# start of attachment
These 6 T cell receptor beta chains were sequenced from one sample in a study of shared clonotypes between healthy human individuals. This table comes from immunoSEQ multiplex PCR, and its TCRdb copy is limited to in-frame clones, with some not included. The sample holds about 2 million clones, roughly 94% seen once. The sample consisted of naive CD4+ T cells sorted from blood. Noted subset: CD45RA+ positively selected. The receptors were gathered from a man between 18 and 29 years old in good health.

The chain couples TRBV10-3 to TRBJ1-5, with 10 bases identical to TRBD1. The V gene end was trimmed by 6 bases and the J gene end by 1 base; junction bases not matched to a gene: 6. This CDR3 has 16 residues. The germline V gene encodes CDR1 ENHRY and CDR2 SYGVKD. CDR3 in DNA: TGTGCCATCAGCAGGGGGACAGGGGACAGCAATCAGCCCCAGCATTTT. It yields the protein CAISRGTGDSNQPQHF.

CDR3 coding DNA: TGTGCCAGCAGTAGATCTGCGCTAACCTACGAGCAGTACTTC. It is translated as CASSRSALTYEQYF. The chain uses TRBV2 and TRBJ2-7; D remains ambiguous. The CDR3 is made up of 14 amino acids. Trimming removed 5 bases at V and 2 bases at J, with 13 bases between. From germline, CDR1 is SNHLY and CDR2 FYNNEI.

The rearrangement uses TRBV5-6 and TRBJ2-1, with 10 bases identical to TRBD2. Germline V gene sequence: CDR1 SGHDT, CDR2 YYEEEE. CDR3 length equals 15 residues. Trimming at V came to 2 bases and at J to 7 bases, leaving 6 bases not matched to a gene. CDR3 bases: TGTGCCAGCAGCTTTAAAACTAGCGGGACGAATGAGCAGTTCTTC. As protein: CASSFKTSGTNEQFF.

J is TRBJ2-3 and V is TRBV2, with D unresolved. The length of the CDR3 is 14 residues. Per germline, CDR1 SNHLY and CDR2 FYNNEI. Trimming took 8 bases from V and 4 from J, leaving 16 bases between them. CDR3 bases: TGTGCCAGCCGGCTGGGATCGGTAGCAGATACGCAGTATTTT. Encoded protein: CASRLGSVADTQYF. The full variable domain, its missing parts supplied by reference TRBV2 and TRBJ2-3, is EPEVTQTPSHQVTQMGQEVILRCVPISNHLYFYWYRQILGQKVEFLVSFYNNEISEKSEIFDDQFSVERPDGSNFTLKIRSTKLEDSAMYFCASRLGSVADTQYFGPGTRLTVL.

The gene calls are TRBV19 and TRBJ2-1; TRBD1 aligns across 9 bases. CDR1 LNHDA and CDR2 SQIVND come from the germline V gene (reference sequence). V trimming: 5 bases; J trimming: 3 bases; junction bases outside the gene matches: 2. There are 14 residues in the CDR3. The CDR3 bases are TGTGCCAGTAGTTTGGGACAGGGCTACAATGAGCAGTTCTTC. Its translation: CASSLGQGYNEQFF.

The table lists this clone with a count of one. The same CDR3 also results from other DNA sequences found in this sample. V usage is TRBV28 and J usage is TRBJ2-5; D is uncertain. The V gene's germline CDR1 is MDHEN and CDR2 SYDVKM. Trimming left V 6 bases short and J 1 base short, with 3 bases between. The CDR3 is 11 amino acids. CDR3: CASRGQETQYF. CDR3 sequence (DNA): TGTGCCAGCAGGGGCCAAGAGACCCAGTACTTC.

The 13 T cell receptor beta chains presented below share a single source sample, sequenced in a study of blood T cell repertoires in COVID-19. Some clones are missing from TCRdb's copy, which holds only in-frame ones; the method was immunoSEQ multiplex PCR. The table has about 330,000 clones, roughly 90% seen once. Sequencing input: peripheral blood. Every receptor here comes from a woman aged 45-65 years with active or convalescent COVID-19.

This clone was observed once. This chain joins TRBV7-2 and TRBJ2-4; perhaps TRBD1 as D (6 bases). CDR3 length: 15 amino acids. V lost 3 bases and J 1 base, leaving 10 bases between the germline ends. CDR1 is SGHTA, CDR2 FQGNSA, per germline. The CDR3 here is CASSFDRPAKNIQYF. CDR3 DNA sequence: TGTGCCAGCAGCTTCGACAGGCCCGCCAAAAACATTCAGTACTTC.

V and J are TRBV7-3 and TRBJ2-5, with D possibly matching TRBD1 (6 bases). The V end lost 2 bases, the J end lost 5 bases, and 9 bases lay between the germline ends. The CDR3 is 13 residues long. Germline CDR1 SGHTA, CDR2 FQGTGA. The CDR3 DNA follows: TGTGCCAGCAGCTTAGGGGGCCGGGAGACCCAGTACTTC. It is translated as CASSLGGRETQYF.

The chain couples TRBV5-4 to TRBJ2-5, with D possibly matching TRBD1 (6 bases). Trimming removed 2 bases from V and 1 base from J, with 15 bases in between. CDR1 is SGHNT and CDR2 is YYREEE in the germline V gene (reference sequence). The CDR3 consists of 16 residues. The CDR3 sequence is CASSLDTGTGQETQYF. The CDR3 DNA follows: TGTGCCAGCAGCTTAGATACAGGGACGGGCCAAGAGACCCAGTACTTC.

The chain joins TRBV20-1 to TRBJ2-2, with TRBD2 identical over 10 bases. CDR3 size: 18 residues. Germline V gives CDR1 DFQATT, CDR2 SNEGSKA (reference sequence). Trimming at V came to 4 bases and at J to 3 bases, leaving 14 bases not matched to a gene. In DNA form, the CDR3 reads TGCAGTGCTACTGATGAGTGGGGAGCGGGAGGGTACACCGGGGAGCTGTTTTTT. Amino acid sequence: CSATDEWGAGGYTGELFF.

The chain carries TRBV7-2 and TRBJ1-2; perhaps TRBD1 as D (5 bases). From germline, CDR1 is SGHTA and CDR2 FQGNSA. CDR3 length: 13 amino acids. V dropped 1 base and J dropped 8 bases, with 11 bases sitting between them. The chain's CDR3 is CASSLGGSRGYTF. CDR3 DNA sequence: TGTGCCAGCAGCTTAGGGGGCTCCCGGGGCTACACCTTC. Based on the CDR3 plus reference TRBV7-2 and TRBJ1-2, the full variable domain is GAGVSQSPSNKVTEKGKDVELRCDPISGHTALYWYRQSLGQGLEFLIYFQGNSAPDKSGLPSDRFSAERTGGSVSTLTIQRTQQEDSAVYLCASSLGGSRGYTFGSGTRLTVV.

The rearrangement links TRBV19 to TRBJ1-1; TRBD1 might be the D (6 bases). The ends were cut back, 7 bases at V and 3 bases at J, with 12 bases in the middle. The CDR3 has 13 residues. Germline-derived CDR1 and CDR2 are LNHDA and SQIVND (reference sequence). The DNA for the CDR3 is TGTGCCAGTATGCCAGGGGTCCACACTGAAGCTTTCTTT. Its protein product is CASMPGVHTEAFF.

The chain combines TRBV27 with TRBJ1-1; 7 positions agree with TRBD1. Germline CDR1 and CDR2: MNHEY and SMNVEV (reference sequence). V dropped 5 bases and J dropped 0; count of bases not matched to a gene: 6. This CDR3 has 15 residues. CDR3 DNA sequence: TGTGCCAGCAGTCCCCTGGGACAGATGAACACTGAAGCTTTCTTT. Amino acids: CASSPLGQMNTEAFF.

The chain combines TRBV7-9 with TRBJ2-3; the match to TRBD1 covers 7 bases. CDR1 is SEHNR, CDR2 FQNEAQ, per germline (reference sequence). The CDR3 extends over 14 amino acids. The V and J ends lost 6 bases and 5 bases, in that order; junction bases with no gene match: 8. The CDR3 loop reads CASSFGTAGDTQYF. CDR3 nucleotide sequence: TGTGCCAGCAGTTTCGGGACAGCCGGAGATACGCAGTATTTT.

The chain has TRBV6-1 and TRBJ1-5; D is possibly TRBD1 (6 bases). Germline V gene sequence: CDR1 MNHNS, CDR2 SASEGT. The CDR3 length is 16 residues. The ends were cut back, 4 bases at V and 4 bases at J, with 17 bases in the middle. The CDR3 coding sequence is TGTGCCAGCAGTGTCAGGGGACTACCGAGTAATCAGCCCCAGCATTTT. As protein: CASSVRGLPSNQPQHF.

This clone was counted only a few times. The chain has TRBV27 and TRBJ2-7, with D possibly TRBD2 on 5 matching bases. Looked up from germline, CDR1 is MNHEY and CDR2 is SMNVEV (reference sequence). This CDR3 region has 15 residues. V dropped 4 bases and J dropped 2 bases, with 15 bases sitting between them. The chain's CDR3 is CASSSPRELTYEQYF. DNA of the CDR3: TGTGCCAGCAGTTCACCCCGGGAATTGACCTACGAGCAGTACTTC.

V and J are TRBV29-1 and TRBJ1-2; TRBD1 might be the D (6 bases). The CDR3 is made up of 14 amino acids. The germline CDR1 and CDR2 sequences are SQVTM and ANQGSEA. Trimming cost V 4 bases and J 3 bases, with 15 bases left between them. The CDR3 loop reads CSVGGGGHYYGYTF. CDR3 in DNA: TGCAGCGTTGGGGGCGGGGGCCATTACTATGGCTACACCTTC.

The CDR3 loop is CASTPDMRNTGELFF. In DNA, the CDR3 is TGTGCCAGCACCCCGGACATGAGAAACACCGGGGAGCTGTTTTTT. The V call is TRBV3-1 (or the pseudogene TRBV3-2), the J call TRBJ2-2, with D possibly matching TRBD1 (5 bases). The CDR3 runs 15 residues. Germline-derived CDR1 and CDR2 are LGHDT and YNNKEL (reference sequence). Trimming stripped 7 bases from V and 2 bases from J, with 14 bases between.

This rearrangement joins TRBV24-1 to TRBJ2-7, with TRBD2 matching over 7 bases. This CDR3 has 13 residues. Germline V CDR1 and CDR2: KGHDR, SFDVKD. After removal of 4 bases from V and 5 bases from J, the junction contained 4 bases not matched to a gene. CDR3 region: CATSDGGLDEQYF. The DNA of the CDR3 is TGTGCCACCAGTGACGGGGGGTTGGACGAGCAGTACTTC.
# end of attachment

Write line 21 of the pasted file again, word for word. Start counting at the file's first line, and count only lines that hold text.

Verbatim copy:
This rearrangement joins TRBV24-1 to TRBJ2-7, with TRBD2 matching over 7 bases. This CDR3 has 13 residues. Germline V CDR1 and CDR2: KGHDR, SFDVKD. After removal of 4 bases from V and 5 bases from J, the junction contained 4 bases not matched to a gene. CDR3 region: CATSDGGLDEQYF. The DNA of the CDR3 is TGTGCCACCAGTGACGGGGGGTTGGACGAGCAGTACTTC.